BTW, DS now also has a "serious girlfriend" and they have talked about buying again. I think buying with a SO can present issues, but I have kept mum. He is 37, its his life, so I let it go.
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Old 04-26-2019, 03:50 PM   #12
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.....
My guess is they will first need to get married. Then look at their job stability and do the necessary calculations. Eventually they will buy and also have some stock/bond investments. In California we are probably talking about a starter home in the $500k to $600k range. Tough for a young couple.
And in CA, is it a community property State, so if you help him out, and they divorce after a few years. You lose 1/2 the help you provided unless you are very careful or clever.
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Old 04-26-2019, 04:10 PM   #13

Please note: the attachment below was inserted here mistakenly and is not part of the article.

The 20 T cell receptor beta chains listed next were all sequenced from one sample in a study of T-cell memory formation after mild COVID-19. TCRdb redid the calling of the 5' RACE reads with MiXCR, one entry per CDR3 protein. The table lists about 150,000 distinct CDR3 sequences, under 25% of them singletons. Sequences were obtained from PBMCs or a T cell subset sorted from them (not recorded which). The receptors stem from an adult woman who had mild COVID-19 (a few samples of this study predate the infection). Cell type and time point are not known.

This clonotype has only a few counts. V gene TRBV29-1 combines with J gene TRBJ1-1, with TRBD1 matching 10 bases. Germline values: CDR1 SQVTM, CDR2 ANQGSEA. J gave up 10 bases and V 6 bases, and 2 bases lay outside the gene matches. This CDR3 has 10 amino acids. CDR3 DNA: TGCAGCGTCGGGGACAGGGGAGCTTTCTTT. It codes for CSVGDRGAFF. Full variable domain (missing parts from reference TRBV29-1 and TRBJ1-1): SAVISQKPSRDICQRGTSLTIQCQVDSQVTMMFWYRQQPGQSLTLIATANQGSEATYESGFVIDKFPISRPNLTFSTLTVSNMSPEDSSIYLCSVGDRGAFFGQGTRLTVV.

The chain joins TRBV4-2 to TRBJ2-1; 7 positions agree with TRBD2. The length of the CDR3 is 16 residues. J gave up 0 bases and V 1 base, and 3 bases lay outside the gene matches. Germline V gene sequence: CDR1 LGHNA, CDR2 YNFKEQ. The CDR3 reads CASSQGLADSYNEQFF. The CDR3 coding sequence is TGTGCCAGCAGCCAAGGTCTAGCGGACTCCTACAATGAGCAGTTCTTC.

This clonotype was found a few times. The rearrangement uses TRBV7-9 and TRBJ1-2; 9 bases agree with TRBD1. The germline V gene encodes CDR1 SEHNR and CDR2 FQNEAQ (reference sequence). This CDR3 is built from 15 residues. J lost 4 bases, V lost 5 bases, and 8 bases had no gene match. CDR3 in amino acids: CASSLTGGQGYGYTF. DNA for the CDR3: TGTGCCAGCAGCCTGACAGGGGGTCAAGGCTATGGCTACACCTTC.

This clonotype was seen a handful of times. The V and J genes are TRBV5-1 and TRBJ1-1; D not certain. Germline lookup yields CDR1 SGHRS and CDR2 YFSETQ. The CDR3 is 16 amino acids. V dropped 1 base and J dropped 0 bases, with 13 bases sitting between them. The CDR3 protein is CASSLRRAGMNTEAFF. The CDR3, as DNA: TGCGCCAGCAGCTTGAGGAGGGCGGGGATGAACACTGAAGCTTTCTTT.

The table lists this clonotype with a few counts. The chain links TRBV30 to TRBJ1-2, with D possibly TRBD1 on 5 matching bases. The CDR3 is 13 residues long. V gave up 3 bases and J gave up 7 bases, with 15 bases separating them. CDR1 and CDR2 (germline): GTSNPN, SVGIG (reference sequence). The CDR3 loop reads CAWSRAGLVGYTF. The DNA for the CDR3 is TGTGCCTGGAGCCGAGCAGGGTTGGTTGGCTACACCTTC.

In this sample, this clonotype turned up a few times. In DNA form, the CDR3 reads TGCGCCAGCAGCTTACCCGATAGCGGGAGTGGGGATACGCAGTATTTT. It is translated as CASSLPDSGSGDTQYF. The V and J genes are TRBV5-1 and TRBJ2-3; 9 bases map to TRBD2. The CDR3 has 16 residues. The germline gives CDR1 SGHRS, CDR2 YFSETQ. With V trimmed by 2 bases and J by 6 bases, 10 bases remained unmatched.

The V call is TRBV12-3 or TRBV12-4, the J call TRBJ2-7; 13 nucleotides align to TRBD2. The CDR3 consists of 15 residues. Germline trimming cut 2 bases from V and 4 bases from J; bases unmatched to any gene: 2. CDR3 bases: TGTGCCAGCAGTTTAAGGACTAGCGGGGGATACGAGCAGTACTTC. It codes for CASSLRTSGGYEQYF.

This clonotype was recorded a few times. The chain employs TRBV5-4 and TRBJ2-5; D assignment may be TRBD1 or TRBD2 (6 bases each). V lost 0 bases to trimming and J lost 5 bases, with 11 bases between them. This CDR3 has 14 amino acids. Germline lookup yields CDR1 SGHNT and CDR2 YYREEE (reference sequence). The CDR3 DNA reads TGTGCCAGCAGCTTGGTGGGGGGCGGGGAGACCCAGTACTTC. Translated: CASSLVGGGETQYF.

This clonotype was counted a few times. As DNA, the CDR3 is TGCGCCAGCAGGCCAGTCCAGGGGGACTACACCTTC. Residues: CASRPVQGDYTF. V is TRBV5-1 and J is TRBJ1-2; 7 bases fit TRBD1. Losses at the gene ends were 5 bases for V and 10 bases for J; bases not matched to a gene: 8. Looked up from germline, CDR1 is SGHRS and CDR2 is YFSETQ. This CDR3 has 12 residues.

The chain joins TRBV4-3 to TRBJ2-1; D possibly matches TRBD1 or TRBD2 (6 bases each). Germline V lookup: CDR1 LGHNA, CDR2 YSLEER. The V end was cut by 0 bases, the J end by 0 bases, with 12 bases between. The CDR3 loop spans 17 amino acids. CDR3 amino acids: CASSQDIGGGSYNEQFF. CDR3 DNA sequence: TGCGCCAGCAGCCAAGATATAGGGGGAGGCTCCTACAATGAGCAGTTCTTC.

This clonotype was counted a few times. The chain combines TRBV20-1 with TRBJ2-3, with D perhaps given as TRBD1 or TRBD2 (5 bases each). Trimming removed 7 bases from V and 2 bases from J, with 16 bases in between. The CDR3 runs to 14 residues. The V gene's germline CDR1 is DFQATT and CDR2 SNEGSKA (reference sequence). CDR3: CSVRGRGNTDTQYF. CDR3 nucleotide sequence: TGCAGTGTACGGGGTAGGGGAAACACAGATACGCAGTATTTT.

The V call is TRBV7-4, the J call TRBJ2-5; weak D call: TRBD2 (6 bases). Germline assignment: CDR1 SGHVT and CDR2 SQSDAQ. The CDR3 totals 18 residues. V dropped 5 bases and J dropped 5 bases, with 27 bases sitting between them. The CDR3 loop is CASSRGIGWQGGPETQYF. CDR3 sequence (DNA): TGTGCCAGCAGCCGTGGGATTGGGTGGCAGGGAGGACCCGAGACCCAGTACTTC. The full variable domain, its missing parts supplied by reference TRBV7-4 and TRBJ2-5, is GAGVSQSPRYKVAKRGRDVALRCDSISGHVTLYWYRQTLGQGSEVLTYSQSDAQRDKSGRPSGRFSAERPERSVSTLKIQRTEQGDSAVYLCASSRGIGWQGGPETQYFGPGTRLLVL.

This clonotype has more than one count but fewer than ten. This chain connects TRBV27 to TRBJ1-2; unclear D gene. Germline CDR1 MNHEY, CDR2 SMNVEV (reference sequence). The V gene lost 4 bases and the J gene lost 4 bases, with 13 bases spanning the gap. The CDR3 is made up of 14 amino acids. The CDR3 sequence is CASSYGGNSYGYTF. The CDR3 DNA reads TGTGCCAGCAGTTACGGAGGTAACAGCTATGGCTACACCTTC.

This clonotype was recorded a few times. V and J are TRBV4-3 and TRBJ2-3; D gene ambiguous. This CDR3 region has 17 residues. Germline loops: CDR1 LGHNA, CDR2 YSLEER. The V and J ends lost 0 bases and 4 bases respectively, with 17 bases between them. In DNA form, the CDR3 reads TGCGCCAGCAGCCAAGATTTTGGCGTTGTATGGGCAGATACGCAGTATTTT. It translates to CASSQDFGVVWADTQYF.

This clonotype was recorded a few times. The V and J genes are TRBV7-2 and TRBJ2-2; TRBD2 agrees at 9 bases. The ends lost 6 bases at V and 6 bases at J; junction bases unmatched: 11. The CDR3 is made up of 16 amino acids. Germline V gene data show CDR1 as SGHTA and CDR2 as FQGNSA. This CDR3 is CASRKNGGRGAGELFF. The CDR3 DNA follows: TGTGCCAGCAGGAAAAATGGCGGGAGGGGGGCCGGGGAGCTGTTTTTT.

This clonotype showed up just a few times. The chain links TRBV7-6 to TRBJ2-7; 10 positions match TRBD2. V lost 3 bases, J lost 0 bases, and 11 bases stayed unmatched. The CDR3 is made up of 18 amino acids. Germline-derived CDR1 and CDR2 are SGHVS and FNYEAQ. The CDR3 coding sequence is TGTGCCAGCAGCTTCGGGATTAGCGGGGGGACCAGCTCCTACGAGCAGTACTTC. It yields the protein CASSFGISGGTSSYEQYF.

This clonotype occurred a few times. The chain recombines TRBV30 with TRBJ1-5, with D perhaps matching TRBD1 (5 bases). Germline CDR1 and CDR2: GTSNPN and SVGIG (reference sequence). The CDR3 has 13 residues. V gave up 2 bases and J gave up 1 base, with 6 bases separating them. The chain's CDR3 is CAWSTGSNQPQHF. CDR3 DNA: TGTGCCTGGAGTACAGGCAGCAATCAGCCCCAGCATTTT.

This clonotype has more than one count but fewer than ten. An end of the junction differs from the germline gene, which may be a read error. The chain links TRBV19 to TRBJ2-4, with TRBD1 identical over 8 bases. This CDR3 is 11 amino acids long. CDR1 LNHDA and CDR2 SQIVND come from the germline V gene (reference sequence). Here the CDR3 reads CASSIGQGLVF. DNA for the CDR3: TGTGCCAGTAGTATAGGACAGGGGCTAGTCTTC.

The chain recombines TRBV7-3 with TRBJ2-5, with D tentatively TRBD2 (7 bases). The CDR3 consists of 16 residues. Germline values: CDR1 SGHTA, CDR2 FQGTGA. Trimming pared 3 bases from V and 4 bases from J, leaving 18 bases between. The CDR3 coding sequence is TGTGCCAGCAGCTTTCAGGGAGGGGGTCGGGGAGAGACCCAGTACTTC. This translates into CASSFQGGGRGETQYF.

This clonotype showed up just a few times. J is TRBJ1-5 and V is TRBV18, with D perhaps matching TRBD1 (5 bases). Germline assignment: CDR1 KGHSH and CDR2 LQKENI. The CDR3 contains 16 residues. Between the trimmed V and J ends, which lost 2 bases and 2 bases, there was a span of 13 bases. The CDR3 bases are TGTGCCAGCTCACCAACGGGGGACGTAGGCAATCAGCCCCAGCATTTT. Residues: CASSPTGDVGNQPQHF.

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And in CA, is it a community property State, so if you help him out, and they divorce after a few years. You lose 1/2 the help you provided unless you are very careful or clever.
Probably getting too far ahead of the current state of affairs although the thought of "helping out" has been discussed with DW. It would not be so much help that they would not have plenty of skin in the game. My thought is it should be a gift and then whatever happens is up to the couple but I have no experience in this.
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Old 04-26-2019, 07:22 PM   #14
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Looks like a good calculator. The taxes aren't quite right for the current tax laws. It appears this was developed around 2014 when the associated article was written.